ORDGAR or ORGAR (d. 971) ealdorman of Devon, was the son of an ealdorman, and was a landowner in every village from Exeter to Frome. He married an unknown lady of royal birth, by whom he had a daughter Ælfthryth [q. v.] When King Eadgar sent a messenger to woo Ælfthryth, he found her and her father, whom she completely controlled, playing at chess, which they had learned from the Danes (Gaimar, ll. 3605-3725). Between 965 and 908 his signature as 'Ordgar dux' occurs in many charters Kemble, Codex Dipl. Nos. 518, 1270, &c.) according to the 'Anglo-Saxon Chronicle,' Ordgar founded the monastery of Tavistock in 961, but under the year 997 it is called Ordulf's minster, and, according to the 'Register of Tavistock' (Mon. Angl. ii. 494), it was founded by Ordulf, Ordgar's son. The 'Register' says it was large enough to hold a thousand persons; that it was begun in the reign of Eadgar, and finished in 981. Ordgar had another son, Edulf, who was of gigantic strength and stature (Gesta Pontiff. pp. 202-3). Ordgar died in 971, and, according to William of Malmesbury, was buried with his son Edulf at Tavistock. Florence of Worcester (s. a.) says he was buried at Exeter (Anglo-Saxon Chron.; Flor. Wig. Chron. loc. cit.; Will. Malm. Gesta Pontificum, ed. Hamilton; Gaimar, ed. Hardy and Martin).
A second Ordgar or Orgar (fl. 1066), one of the sheriffs of Edward the Confessor, held lands in Cambridgeshire, at Chippenham and Isleham. He appears to have lost the sheriffdom under Harold, and to have commended himself to Esegar the Staller (Freeman, Norman Conquest, v. 742). He is possibly identical with the nobleman Orgar who took refuge with Hereward in the Isle of Ely (Liber Eliensis, p. 230), where Alwinus, son of Orgar, was then a monk (Gesta Herewardi, p. 391; Domesday Book, i. 197a col. 2, 199a col. 2; Hamilton, Inquis. Eliensis, pp. 2, 8; Liber Eliensis, ed. D. J. Stewart (Anglia Christiana); and Gesta Herewardi in Gaimar, ed. Hardy and Martin).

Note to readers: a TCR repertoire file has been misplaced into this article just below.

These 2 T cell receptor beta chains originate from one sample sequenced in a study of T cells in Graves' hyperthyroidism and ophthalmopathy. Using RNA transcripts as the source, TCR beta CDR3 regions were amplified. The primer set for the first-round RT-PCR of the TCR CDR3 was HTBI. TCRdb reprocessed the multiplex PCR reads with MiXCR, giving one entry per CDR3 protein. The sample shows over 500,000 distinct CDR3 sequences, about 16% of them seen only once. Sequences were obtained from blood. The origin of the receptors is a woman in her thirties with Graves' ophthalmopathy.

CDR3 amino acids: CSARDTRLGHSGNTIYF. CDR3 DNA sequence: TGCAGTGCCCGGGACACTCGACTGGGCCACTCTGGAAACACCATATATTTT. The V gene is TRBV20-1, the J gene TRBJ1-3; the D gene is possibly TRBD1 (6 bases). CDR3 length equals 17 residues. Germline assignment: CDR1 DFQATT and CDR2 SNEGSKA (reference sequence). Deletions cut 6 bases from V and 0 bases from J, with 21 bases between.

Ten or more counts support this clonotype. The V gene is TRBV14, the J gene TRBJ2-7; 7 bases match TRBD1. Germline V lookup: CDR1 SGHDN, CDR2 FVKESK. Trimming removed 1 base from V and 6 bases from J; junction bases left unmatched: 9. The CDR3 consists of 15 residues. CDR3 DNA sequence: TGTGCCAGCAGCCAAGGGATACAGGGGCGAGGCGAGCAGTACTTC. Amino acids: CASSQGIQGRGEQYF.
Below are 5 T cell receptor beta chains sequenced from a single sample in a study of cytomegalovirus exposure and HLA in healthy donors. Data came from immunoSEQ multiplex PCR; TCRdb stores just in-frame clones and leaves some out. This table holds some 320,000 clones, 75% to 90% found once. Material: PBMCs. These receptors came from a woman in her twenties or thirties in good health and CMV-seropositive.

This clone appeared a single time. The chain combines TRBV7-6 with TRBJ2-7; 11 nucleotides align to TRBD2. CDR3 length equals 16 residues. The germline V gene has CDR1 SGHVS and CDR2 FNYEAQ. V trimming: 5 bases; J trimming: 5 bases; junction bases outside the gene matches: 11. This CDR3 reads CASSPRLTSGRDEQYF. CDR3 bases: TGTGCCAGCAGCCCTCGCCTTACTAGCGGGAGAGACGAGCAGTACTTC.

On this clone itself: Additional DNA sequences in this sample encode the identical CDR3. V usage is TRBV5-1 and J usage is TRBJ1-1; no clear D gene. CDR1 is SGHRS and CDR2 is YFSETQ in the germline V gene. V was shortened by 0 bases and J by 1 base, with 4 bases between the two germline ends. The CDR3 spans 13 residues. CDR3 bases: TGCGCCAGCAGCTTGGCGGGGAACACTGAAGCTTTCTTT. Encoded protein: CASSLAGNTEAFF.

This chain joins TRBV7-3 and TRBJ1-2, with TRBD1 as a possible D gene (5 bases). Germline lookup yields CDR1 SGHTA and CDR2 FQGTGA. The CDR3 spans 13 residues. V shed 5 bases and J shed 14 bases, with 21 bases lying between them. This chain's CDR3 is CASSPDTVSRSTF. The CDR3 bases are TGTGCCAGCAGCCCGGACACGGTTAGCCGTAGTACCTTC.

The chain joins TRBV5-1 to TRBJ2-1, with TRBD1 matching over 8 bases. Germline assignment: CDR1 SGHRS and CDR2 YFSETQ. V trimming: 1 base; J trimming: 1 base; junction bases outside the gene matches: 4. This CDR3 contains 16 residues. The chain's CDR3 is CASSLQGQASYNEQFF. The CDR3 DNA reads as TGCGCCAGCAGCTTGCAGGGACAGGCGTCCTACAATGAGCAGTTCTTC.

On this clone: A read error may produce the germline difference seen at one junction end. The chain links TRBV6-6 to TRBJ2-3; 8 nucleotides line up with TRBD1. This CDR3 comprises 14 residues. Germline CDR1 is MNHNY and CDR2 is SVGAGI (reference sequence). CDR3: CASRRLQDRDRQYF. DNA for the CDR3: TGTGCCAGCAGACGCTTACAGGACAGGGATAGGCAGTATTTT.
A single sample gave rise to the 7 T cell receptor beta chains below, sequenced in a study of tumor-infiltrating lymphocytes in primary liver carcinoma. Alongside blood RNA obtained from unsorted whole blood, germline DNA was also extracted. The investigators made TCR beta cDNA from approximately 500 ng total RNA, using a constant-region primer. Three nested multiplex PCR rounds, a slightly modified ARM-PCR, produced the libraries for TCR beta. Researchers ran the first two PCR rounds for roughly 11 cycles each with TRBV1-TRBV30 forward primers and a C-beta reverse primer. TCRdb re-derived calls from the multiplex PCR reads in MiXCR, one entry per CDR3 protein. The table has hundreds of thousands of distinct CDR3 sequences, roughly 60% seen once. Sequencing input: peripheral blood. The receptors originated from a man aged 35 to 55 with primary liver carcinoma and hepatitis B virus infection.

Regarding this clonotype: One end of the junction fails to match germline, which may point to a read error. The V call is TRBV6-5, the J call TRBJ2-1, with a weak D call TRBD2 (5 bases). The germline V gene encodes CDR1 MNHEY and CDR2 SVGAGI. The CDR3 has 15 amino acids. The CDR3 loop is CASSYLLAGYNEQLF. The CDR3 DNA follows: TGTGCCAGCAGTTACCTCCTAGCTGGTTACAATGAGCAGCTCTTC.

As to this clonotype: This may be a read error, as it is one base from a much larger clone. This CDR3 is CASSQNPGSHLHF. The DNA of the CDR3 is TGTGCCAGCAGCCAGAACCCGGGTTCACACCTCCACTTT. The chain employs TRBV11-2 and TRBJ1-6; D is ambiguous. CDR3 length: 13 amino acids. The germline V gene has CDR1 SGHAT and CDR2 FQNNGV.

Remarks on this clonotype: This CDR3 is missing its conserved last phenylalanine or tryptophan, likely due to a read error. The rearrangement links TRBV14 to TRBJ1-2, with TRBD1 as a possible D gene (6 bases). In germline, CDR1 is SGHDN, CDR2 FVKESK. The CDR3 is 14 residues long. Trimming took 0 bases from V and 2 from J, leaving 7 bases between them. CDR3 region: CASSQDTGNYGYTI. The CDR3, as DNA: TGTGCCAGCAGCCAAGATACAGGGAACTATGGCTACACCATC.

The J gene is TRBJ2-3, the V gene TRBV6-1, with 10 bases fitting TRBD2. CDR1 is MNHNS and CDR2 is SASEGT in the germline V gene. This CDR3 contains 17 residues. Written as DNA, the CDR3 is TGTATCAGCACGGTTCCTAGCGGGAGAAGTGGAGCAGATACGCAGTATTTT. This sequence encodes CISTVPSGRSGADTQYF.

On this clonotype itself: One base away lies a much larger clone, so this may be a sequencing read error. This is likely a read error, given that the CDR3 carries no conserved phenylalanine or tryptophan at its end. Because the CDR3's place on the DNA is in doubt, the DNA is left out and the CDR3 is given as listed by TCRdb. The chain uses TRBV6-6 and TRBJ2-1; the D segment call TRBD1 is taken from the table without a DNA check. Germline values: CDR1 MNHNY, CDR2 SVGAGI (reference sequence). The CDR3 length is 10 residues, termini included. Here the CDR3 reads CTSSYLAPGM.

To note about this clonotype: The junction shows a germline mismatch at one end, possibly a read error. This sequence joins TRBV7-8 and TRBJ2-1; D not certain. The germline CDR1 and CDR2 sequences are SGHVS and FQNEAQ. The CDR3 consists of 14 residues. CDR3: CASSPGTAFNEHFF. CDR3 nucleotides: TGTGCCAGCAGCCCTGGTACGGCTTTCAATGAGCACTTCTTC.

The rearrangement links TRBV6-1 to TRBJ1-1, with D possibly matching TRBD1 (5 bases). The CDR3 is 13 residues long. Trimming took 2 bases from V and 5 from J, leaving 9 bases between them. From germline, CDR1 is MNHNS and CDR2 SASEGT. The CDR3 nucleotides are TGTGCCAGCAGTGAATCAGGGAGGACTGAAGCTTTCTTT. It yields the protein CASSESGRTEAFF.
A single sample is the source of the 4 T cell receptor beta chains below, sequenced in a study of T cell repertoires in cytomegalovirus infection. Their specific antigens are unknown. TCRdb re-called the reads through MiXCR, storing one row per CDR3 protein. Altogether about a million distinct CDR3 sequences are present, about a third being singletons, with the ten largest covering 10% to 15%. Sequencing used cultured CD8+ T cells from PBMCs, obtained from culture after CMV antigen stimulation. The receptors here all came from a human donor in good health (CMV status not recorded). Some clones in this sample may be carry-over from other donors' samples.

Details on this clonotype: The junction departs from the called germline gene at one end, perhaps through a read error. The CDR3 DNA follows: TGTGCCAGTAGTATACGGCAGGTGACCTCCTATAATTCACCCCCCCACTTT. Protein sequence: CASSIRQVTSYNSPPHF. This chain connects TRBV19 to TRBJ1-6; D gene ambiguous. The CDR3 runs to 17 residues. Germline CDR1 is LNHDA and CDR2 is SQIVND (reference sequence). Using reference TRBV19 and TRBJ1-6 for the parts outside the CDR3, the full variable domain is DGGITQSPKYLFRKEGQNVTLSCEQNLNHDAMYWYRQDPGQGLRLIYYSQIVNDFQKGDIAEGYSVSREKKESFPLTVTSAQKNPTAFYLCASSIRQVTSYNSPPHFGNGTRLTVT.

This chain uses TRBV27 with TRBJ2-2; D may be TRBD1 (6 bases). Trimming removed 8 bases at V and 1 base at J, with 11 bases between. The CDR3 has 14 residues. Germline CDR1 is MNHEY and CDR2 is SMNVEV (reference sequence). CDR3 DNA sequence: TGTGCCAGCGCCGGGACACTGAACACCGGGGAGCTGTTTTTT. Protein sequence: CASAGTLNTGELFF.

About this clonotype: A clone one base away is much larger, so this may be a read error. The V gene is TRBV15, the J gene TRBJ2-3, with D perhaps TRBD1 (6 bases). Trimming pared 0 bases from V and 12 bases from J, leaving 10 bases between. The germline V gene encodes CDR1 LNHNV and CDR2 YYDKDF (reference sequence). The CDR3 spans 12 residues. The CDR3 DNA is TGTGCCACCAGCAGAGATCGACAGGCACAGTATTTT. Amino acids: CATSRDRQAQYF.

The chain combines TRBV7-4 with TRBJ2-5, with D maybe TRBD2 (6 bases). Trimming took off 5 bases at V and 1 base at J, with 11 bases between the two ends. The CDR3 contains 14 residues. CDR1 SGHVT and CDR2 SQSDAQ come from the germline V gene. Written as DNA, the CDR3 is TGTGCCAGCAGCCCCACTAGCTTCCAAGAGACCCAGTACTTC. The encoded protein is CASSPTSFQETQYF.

A third Ordgar or Orgar (d. 1097 ?), English noble, challenged Edgar Atheling [q.v.] to single combat for treason against William II. Edgar's champion was Godwine of Winchester, an English knight. When worsted in the fight, Ordgar treacherously drew a knife he had concealed in his boot against the rule of trial by battle, but Godwine snatched the knife from him, and Ordgar died of his wounds, after confessing the falsehood of the accusation he had brought. It is possible that Ordgar is identical with the king's thegn of that name, who in 1086 held two hides in Oxfordshire (Domesday Book, i. 1616, col. 1) which had been the property of one Oodwine, and perhaps also with an Ordgar who had lost a hide in Somerset (ib. p. 93; Fordun, ed. Skene, v. 22, 23; Freeman, William Rufus, ii. 116-17, and 615-17).
[Authorities as cited.]